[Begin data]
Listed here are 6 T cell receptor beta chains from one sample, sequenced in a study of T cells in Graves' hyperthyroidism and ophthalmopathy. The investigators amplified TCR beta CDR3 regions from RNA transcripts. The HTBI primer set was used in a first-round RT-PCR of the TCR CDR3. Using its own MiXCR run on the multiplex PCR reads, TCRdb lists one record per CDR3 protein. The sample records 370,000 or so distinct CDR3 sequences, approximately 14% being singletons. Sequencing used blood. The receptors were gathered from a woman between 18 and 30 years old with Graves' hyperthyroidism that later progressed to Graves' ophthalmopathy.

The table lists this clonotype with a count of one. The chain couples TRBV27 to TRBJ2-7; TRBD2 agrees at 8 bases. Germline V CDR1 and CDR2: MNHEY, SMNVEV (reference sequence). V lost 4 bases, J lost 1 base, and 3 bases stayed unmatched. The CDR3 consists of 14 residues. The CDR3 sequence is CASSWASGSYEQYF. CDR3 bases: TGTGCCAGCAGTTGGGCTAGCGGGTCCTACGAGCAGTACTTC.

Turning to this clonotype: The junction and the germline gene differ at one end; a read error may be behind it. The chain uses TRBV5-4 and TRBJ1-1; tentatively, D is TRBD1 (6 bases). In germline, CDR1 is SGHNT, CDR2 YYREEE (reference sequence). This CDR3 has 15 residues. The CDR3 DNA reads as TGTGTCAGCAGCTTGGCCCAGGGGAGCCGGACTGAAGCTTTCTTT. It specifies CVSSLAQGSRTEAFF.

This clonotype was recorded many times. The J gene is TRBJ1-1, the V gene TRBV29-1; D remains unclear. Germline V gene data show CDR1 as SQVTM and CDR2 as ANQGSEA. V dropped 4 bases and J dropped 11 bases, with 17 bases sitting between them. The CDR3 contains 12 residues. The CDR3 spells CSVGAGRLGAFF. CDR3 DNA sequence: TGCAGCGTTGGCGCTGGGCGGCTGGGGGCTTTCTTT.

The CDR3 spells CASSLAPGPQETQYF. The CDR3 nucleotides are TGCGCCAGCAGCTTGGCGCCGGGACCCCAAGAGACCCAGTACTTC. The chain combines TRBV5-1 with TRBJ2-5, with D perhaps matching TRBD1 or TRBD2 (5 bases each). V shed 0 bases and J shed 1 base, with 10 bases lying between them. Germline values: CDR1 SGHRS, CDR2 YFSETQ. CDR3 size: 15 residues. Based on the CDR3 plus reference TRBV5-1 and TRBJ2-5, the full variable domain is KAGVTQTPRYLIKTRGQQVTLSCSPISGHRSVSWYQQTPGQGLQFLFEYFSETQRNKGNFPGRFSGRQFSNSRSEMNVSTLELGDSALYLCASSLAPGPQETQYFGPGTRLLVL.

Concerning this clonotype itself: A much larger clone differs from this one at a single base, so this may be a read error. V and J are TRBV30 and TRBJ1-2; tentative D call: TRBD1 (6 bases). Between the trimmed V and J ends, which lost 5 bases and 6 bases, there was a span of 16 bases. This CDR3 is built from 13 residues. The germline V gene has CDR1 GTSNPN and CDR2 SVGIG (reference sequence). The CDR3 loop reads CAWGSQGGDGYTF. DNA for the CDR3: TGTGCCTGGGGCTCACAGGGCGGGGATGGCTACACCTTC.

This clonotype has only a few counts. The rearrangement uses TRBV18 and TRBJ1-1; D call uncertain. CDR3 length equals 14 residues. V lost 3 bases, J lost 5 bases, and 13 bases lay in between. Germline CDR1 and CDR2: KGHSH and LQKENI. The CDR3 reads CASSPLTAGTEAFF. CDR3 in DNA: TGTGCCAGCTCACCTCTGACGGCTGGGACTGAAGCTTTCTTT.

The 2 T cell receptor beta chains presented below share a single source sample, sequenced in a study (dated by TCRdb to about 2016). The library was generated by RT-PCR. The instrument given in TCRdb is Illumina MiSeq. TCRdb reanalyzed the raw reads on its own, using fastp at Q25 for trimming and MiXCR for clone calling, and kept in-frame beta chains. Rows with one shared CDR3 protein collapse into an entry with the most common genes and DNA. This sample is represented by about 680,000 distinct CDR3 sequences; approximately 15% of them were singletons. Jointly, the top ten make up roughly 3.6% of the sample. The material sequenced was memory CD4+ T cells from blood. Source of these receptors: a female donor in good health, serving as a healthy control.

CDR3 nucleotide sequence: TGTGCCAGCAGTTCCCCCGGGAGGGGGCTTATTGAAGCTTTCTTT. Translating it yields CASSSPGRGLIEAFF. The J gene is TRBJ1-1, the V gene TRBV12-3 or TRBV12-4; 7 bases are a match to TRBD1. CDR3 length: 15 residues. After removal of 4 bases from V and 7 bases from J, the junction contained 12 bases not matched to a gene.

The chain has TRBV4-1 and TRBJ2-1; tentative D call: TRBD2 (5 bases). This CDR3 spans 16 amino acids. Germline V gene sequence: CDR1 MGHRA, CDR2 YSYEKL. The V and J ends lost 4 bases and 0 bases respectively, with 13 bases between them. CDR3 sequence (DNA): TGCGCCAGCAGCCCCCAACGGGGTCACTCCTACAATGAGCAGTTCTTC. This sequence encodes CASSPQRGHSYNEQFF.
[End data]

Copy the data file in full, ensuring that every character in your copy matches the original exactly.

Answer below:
Listed here are 6 T cell receptor beta chains from one sample, sequenced in a study of T cells in Graves' hyperthyroidism and ophthalmopathy. The investigators amplified TCR beta CDR3 regions from RNA transcripts. The HTBI primer set was used in a first-round RT-PCR of the TCR CDR3. Using its own MiXCR run on the multiplex PCR reads, TCRdb lists one record per CDR3 protein. The sample records 370,000 or so distinct CDR3 sequences, approximately 14% being singletons. Sequencing used blood. The receptors were gathered from a woman between 18 and 30 years old with Graves' hyperthyroidism that later progressed to Graves' ophthalmopathy.

The table lists this clonotype with a count of one. The chain couples TRBV27 to TRBJ2-7; TRBD2 agrees at 8 bases. Germline V CDR1 and CDR2: MNHEY, SMNVEV (reference sequence). V lost 4 bases, J lost 1 base, and 3 bases stayed unmatched. The CDR3 consists of 14 residues. The CDR3 sequence is CASSWASGSYEQYF. CDR3 bases: TGTGCCAGCAGTTGGGCTAGCGGGTCCTACGAGCAGTACTTC.

Turning to this clonotype: The junction and the germline gene differ at one end; a read error may be behind it. The chain uses TRBV5-4 and TRBJ1-1; tentatively, D is TRBD1 (6 bases). In germline, CDR1 is SGHNT, CDR2 YYREEE (reference sequence). This CDR3 has 15 residues. The CDR3 DNA reads as TGTGTCAGCAGCTTGGCCCAGGGGAGCCGGACTGAAGCTTTCTTT. It specifies CVSSLAQGSRTEAFF.

This clonotype was recorded many times. The J gene is TRBJ1-1, the V gene TRBV29-1; D remains unclear. Germline V gene data show CDR1 as SQVTM and CDR2 as ANQGSEA. V dropped 4 bases and J dropped 11 bases, with 17 bases sitting between them. The CDR3 contains 12 residues. The CDR3 spells CSVGAGRLGAFF. CDR3 DNA sequence: TGCAGCGTTGGCGCTGGGCGGCTGGGGGCTTTCTTT.

The CDR3 spells CASSLAPGPQETQYF. The CDR3 nucleotides are TGCGCCAGCAGCTTGGCGCCGGGACCCCAAGAGACCCAGTACTTC. The chain combines TRBV5-1 with TRBJ2-5, with D perhaps matching TRBD1 or TRBD2 (5 bases each). V shed 0 bases and J shed 1 base, with 10 bases lying between them. Germline values: CDR1 SGHRS, CDR2 YFSETQ. CDR3 size: 15 residues. Based on the CDR3 plus reference TRBV5-1 and TRBJ2-5, the full variable domain is KAGVTQTPRYLIKTRGQQVTLSCSPISGHRSVSWYQQTPGQGLQFLFEYFSETQRNKGNFPGRFSGRQFSNSRSEMNVSTLELGDSALYLCASSLAPGPQETQYFGPGTRLLVL.

Concerning this clonotype itself: A much larger clone differs from this one at a single base, so this may be a read error. V and J are TRBV30 and TRBJ1-2; tentative D call: TRBD1 (6 bases). Between the trimmed V and J ends, which lost 5 bases and 6 bases, there was a span of 16 bases. This CDR3 is built from 13 residues. The germline V gene has CDR1 GTSNPN and CDR2 SVGIG (reference sequence). The CDR3 loop reads CAWGSQGGDGYTF. DNA for the CDR3: TGTGCCTGGGGCTCACAGGGCGGGGATGGCTACACCTTC.

This clonotype has only a few counts. The rearrangement uses TRBV18 and TRBJ1-1; D call uncertain. CDR3 length equals 14 residues. V lost 3 bases, J lost 5 bases, and 13 bases lay in between. Germline CDR1 and CDR2: KGHSH and LQKENI. The CDR3 reads CASSPLTAGTEAFF. CDR3 in DNA: TGTGCCAGCTCACCTCTGACGGCTGGGACTGAAGCTTTCTTT.

The 2 T cell receptor beta chains presented below share a single source sample, sequenced in a study (dated by TCRdb to about 2016). The library was generated by RT-PCR. The instrument given in TCRdb is Illumina MiSeq. TCRdb reanalyzed the raw reads on its own, using fastp at Q25 for trimming and MiXCR for clone calling, and kept in-frame beta chains. Rows with one shared CDR3 protein collapse into an entry with the most common genes and DNA. This sample is represented by about 680,000 distinct CDR3 sequences; approximately 15% of them were singletons. Jointly, the top ten make up roughly 3.6% of the sample. The material sequenced was memory CD4+ T cells from blood. Source of these receptors: a female donor in good health, serving as a healthy control.

CDR3 nucleotide sequence: TGTGCCAGCAGTTCCCCCGGGAGGGGGCTTATTGAAGCTTTCTTT. Translating it yields CASSSPGRGLIEAFF. The J gene is TRBJ1-1, the V gene TRBV12-3 or TRBV12-4; 7 bases are a match to TRBD1. CDR3 length: 15 residues. After removal of 4 bases from V and 7 bases from J, the junction contained 12 bases not matched to a gene.

The chain has TRBV4-1 and TRBJ2-1; tentative D call: TRBD2 (5 bases). This CDR3 spans 16 amino acids. Germline V gene sequence: CDR1 MGHRA, CDR2 YSYEKL. The V and J ends lost 4 bases and 0 bases respectively, with 13 bases between them. CDR3 sequence (DNA): TGCGCCAGCAGCCCCCAACGGGGTCACTCCTACAATGAGCAGTTCTTC. This sequence encodes CASSPQRGHSYNEQFF.